Careless WSPR

Can you hear “Careless Whisper” without getting sucked into an earworm induced one-man hum-saxophone party? Naw, me neither…

It’s been a while since I have updated this page and I wanted to take a few moments to thank all of you who have been following.

Today we are going to be talking about a beacon mode known as WSPR, from K1JT, the author of JT65. WSPR works by sending a two minute (in WSPR-2 mode) long tone which slowly sends out a station’s call sign, TX power in dBm, and Maidenhead Grid Square. WSPR stands for Weak Signal Propagation Reporter, and as the name suggests protocol is for determining where the band is open to. WSPR does not require the band to be wide open, and in fact it seems to show the band open when it really is slammed shut. Due to the way it’s designed, the protocol does not need a perfect reception on the other side, thus making it suitable as a weak signal mode. While I believe WSPR is designed to be used with low power it seems many are using roughly 100 watts at times.

I thought it would be a decent way to test to my 80 meter antennas. Currently I have  a North-South-broad 80 meter inverted-vee, an East-West-broad 80/40 fan-inverted-vee, and of course my 80 meter loop antenna. I set them up in an equal head to head to head.

The test was as follows:

  • RX for 10 mins (5 cycles)
  • TX for 2 mins (1 cycles)
  • 10 watts TPO as measured at the rig.
  • Repeated twice in a row A,B,C,A,B,C style so as to reduce the effects of band changes.

On the first test I was ‘spotted’ in Arizona and California on my North/South inverted-vee. I received stations in Texas, Oregon, and California. This did not really impress me as I can often hear guys in California on 80 at night. I blame my ridiculous noise floor for my failure to receive more stations. I will have a separate video and blog entry detailing my noise struggles.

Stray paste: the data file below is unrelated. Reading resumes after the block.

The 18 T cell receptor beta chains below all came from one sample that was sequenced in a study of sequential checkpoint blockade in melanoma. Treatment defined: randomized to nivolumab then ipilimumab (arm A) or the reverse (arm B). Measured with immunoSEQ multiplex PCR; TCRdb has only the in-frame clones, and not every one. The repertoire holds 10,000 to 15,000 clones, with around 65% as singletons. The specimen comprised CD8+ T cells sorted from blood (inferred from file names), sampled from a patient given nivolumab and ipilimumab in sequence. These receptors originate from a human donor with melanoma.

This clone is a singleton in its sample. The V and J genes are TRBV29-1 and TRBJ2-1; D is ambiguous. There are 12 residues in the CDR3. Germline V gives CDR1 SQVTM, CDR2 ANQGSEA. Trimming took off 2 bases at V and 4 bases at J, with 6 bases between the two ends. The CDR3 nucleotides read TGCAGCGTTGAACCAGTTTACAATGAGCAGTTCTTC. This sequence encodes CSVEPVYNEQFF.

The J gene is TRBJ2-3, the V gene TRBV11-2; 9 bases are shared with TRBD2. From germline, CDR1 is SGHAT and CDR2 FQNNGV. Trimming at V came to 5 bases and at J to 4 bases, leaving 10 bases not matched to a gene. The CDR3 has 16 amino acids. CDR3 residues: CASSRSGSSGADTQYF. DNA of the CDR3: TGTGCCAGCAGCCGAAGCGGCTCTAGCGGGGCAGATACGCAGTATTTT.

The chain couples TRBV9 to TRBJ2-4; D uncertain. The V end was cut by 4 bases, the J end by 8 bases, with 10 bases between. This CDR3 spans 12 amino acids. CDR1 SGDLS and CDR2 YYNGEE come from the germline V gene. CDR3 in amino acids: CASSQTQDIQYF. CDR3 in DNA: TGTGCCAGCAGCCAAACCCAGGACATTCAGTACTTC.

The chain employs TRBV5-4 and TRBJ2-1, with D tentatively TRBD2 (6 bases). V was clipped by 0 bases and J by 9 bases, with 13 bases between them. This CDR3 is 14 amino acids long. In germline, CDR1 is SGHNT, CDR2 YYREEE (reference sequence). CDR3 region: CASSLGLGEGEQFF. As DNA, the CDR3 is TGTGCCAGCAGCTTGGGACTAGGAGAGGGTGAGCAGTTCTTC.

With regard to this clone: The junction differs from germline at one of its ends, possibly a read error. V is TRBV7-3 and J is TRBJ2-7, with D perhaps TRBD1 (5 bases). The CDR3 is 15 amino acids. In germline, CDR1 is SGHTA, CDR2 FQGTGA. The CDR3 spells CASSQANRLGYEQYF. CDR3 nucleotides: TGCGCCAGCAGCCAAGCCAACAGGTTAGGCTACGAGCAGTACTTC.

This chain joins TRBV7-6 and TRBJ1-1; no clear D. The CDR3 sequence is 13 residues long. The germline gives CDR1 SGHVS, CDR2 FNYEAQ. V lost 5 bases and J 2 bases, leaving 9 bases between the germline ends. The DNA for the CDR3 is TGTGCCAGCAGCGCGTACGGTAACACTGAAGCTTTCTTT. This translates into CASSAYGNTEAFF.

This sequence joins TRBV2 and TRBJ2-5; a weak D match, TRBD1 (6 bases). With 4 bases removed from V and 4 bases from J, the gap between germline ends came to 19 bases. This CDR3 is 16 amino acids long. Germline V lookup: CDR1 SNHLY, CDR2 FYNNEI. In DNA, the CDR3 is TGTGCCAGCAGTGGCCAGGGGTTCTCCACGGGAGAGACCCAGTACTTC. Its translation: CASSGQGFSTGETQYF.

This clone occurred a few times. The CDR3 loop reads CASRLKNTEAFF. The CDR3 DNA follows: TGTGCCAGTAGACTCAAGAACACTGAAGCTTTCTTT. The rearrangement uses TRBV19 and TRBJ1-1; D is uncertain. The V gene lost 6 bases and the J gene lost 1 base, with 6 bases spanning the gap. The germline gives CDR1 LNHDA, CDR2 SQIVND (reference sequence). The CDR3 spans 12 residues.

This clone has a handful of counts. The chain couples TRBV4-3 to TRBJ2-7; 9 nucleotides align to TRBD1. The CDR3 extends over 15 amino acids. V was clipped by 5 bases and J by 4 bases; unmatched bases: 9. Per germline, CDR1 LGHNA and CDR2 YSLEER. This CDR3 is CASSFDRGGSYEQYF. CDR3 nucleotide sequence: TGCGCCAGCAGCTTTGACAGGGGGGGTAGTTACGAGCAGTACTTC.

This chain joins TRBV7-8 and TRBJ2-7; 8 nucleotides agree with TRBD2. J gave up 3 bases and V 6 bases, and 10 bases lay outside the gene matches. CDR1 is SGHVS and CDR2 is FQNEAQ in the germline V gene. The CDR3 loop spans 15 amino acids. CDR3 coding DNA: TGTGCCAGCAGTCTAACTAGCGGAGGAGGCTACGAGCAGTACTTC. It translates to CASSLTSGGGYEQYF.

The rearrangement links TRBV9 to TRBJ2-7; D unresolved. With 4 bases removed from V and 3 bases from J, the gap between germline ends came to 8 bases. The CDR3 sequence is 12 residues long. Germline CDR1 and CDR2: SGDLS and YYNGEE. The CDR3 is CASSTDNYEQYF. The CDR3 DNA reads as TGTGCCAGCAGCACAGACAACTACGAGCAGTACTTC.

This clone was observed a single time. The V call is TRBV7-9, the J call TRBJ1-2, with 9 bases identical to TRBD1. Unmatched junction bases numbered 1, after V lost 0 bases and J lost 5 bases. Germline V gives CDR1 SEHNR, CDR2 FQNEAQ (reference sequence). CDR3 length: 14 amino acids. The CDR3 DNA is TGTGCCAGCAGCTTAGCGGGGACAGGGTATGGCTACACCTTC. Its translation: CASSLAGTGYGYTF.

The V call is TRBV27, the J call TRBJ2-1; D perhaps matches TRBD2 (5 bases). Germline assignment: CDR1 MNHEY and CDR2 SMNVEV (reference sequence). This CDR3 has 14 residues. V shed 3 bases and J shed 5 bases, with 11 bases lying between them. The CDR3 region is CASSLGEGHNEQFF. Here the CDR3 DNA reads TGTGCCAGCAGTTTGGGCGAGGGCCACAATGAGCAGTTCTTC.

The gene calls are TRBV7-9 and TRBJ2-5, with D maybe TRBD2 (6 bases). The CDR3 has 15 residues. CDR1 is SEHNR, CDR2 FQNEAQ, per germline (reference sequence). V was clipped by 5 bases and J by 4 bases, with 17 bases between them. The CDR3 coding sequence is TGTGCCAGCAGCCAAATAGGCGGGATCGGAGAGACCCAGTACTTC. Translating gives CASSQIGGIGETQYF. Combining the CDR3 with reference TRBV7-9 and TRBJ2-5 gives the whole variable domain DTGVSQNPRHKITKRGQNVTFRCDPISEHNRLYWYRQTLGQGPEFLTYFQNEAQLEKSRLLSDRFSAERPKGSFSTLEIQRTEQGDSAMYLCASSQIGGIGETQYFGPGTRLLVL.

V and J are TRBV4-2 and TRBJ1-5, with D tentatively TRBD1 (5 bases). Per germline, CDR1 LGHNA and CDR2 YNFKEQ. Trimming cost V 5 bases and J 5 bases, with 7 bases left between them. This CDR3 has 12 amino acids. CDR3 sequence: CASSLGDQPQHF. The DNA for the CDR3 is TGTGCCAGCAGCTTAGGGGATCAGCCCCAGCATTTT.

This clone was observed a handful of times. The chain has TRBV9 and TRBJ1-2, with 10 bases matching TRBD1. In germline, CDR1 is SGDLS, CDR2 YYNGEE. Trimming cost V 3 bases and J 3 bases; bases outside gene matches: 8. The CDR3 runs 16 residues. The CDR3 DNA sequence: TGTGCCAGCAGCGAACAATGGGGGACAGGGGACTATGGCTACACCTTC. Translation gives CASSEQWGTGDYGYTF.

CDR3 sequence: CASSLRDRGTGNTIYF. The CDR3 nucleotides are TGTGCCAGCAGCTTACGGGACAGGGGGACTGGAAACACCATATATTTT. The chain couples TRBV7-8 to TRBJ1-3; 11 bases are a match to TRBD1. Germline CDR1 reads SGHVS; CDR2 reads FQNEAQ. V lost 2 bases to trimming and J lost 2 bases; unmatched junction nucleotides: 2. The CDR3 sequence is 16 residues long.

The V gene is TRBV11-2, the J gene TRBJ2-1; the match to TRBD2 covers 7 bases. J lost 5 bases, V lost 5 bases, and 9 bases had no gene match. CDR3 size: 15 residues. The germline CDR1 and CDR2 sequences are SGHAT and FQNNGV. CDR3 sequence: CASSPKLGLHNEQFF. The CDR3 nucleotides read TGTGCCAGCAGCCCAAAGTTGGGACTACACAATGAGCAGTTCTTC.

Next, it was time to put the newest antenna to the test. I loaded up the East/West 80/40 inv-vee and it was stellar by comparison. The match on this antenna is poorer in the low band where WSPR operates, but has far superior free space around it. This antenna did not hear much better, same issue as before, but I did get a station from Nevada, somewhere in New England, and one in the Denver area. The second round on this antenna netted me more stations, but getting into W1 territory on 10 watts on 80 meters really had me on psyched up.

While still on a high from this very positive result I opted to test out the loop to see what kind of pattern it offered. After 15 minutes I had no new stations, and it seemed to mirror the N/S vee perfectly. A longer test may be required, but I had other plans for my evening. I hope to leave the radio on this antenna one night in the near future. It is worth mentioning that the night that I did this there was substantial aurora visible in my area and the scope showed no other stations on the band.

Now, this is where things got fun. 80 was a relatively soggy band last evening, so I played around on 40 meters. A few TX’s netted me Australia, Barbados, and the East Coast! This was a blast! That night I would leave the radio on while I slept and it would transmit about once an hour, but would spend most of the night receiving. When I woke up I nearly coated everything in coffee when I spotted Thailand had not only heard me, but I had heard them! I was shocked! THRILLLLED! You can see the live map at any time here.

Click for larger version.

Hawaii, Thailand, and the East Coast on 40 meter WSPR.

My next plan is to do the same on 20 meters. I have two antennas, a 20 meter monoband vertical that I made a few years back. Originally, this antenna was for 10 meters, however when I planted it here in Quesnel the radials doubled in length, quadrupled in number, and grew to 1/4 lambda on 20. This antenna is not ideal, but it loads up perfectly and might be suitable for this test. My second antenna on 20 is actually my 80 meter loop which loads up nicely on 20.

Overall this may be my new favorite digital mode. I did have some challanges with getting the software running, but once I got those worked out I was able to get it working with the IC7600 without any additional hardware required. I found that I was getting better results with WSPR-X as it was better suited to the audio issues with the IC7600′s Texas Instruments PCM2901 and Windows 7. Yet another reason to move to Win 10? Maybe, maybe not…

For now, thanks again for reading and I wish you a brilliant holiday season and all the best for the New Year.